8-Day Photo Tour From Amsterdam, April 15-23, 2018
I’m excited to announce that I’ve arranged a spring photo tour to Holland for April 15-23, 2018 for the incredible tulip festival. On this 8-day, small-group tour, we will explore the Dutch countryside, tulip fields, windmills, and more.
Our itinerary includes five nights in Amsterdam, plus three nights in the countryside exploring smaller towns and the coast. We will of course visit the world-famous Kerkenhof Gardens during the tulip bloom, and tour the windmill village of Kinderdijk. Our private tour includes a 16-passenger coach and local, English speaking guides to put us in the best spots for photography along the way.
After driving north into the countryside, we’ll stay in the “Venetian” town of Gierthoorn, which has canals but no roads. We also have a ferry to the island of Schiermonikoog, where we’ll have photograph scenes and colorful lighthouses.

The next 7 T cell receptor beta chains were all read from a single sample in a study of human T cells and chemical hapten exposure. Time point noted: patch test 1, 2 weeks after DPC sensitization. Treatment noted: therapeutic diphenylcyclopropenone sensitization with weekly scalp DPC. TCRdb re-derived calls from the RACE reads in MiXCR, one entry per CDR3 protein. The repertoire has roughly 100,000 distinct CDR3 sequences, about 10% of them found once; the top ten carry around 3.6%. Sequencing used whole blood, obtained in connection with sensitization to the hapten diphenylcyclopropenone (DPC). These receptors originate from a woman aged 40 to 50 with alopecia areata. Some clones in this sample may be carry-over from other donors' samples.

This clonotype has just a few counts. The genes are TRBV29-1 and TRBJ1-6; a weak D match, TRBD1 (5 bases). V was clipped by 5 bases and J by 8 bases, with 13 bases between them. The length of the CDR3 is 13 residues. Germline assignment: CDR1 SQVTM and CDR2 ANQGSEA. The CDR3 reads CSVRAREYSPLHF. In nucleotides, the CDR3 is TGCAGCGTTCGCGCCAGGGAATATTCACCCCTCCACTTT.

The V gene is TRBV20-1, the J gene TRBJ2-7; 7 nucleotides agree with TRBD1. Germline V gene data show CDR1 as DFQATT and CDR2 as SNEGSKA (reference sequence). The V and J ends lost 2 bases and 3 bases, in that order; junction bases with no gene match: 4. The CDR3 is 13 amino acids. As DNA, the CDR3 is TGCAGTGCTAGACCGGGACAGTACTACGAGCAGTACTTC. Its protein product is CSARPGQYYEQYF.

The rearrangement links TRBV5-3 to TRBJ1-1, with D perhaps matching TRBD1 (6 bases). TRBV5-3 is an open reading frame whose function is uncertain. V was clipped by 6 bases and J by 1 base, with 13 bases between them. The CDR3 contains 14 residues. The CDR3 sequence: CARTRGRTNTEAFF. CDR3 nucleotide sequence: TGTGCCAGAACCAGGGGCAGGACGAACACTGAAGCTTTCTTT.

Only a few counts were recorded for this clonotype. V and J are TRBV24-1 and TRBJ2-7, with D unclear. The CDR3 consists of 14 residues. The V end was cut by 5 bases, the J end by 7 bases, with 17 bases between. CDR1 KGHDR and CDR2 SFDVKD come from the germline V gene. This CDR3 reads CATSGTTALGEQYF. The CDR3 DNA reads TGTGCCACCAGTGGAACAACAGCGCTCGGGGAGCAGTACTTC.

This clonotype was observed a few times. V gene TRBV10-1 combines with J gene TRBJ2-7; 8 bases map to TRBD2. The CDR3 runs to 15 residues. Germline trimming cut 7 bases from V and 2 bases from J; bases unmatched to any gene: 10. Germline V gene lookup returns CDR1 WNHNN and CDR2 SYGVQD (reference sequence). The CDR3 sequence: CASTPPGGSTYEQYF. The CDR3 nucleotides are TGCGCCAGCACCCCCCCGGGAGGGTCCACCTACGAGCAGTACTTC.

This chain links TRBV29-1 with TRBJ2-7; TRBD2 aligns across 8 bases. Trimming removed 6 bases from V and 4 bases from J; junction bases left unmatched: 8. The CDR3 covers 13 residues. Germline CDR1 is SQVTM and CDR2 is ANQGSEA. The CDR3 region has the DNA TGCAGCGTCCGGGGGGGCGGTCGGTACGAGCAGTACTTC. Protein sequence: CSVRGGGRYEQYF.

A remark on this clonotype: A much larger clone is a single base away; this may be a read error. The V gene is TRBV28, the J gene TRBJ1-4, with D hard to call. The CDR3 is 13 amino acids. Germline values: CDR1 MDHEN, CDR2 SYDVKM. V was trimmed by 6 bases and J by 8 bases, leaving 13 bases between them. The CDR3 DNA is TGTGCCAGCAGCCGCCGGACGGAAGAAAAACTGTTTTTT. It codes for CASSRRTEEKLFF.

We’ll then return to Amsterdam for three nights. Our final two days will be filled with photo walks in Amsterdam as well as free time to explore the gardens, canals, and museums as you see fit.
This tour is limited to 8 photographers! To book, please call my travel partner, Pat Hand at +1 (404) 913-4386
Every year, massive fields of sunflowers bloom near Denver International Airport. These flowers don’t last long, so you have to make do with whatever conditions you get. I was hoping to photograph the sunflowers at sunset, but instead we got gloomy, overcast skies. Fortunately, I had my Nikon SB-900 speedlight, which allowed me to add a little pop to the flowers while preserving the moody look in the sky. I used a fisheye lens to create the interesting curvature in the horizon.
Here’s a digital infrared image of a Phalaenopsis orchid captured with my converted Nikon 1 V1 and new 32mm f/1.2 1-Nikkor lens. This new lens delivers good bokeh even on the small CX-format sensor Nikon 1 cameras. I converted the image to monochrome using Silver Efex Pro 2.
Part of the art of photography is visualizing your shot through the camera viewfinder (or LCD panel). When you’re in the field, you tend to scrutinize your subject. After all, you want the subject placed in the frame properly, you want to focus precisely, and more. Unfortunately, this often leads to “tunnel vision.” Your mind subconsciously blacks out the other elements of the frame, especially the corners and background. Continue reading Photo Tip: Avoiding Tunnel Vision→